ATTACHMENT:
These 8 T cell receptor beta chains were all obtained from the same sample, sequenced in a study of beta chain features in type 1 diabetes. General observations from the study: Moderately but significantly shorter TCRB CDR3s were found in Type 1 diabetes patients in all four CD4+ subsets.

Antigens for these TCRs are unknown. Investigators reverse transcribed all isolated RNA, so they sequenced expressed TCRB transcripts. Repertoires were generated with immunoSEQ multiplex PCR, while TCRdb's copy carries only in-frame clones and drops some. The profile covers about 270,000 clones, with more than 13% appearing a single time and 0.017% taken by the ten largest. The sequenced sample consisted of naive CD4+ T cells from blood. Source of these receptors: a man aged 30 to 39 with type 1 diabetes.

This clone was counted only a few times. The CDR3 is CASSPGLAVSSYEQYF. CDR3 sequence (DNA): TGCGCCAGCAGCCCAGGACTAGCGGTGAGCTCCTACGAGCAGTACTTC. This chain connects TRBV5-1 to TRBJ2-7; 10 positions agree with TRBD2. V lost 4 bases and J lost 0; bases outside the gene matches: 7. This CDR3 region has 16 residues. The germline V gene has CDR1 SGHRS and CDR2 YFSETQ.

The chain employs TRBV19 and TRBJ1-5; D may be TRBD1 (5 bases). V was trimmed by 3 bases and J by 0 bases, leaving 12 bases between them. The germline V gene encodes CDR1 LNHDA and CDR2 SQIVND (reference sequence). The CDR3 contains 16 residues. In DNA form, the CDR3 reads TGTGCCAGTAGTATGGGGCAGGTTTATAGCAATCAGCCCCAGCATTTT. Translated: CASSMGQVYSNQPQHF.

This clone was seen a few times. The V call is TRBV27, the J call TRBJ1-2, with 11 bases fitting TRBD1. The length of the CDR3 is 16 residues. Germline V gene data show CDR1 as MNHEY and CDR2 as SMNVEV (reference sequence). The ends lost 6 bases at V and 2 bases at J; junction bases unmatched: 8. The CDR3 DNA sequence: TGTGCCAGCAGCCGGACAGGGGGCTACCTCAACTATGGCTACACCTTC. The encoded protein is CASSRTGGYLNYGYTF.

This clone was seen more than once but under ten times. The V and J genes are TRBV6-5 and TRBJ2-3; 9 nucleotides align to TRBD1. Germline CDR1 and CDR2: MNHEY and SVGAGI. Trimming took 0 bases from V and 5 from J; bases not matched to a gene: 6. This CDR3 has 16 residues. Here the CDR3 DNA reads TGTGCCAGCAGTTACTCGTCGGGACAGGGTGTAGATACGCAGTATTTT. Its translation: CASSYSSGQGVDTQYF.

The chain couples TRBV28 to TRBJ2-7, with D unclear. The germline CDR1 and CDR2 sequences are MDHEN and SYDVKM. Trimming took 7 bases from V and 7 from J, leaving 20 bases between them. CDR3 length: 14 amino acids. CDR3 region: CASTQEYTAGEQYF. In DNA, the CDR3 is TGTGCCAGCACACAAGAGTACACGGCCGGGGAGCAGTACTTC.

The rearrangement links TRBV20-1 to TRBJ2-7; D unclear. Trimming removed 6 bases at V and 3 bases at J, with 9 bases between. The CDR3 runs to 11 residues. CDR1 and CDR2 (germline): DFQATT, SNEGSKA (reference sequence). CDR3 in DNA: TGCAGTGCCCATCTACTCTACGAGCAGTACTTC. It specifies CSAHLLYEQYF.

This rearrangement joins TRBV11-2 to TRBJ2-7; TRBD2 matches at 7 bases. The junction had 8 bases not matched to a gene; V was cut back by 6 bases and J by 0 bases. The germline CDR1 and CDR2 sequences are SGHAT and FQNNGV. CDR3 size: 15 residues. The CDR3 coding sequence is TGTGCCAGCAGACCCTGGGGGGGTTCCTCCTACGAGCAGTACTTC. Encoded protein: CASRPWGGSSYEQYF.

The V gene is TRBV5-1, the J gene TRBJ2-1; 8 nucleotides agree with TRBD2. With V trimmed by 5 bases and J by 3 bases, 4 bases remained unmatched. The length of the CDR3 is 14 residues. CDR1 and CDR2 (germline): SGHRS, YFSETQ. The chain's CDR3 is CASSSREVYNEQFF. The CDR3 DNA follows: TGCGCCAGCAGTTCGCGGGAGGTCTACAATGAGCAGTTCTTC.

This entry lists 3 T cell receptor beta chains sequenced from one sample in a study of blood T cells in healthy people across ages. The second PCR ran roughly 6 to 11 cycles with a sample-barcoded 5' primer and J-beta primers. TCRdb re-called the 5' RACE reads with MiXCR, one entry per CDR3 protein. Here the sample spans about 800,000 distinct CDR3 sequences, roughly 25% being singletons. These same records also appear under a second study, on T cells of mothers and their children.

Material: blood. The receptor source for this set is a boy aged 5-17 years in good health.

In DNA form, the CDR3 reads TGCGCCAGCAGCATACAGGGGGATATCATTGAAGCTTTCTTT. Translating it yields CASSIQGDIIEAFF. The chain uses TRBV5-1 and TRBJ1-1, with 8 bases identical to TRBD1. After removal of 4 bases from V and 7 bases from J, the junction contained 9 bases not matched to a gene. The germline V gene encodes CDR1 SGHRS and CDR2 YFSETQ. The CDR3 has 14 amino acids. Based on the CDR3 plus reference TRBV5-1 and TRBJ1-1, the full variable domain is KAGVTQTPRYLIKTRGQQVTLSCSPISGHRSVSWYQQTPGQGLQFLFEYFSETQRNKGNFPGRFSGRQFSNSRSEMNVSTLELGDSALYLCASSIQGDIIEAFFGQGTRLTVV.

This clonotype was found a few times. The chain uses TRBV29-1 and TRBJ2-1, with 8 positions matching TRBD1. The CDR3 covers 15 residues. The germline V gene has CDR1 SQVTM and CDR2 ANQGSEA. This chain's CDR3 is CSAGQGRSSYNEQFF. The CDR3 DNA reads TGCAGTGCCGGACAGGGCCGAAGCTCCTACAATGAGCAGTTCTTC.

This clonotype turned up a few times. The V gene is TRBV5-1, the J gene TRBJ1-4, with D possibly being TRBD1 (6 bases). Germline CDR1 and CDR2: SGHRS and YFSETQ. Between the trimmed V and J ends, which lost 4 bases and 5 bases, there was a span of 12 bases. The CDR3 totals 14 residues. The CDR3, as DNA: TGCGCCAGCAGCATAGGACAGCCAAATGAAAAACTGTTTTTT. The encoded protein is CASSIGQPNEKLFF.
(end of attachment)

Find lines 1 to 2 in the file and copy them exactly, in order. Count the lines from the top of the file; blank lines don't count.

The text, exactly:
These 8 T cell receptor beta chains were all obtained from the same sample, sequenced in a study of beta chain features in type 1 diabetes. General observations from the study: Moderately but significantly shorter TCRB CDR3s were found in Type 1 diabetes patients in all four CD4+ subsets.

Antigens for these TCRs are unknown. Investigators reverse transcribed all isolated RNA, so they sequenced expressed TCRB transcripts. Repertoires were generated with immunoSEQ multiplex PCR, while TCRdb's copy carries only in-frame clones and drops some. The profile covers about 270,000 clones, with more than 13% appearing a single time and 0.017% taken by the ten largest. The sequenced sample consisted of naive CD4+ T cells from blood. Source of these receptors: a man aged 30 to 39 with type 1 diabetes.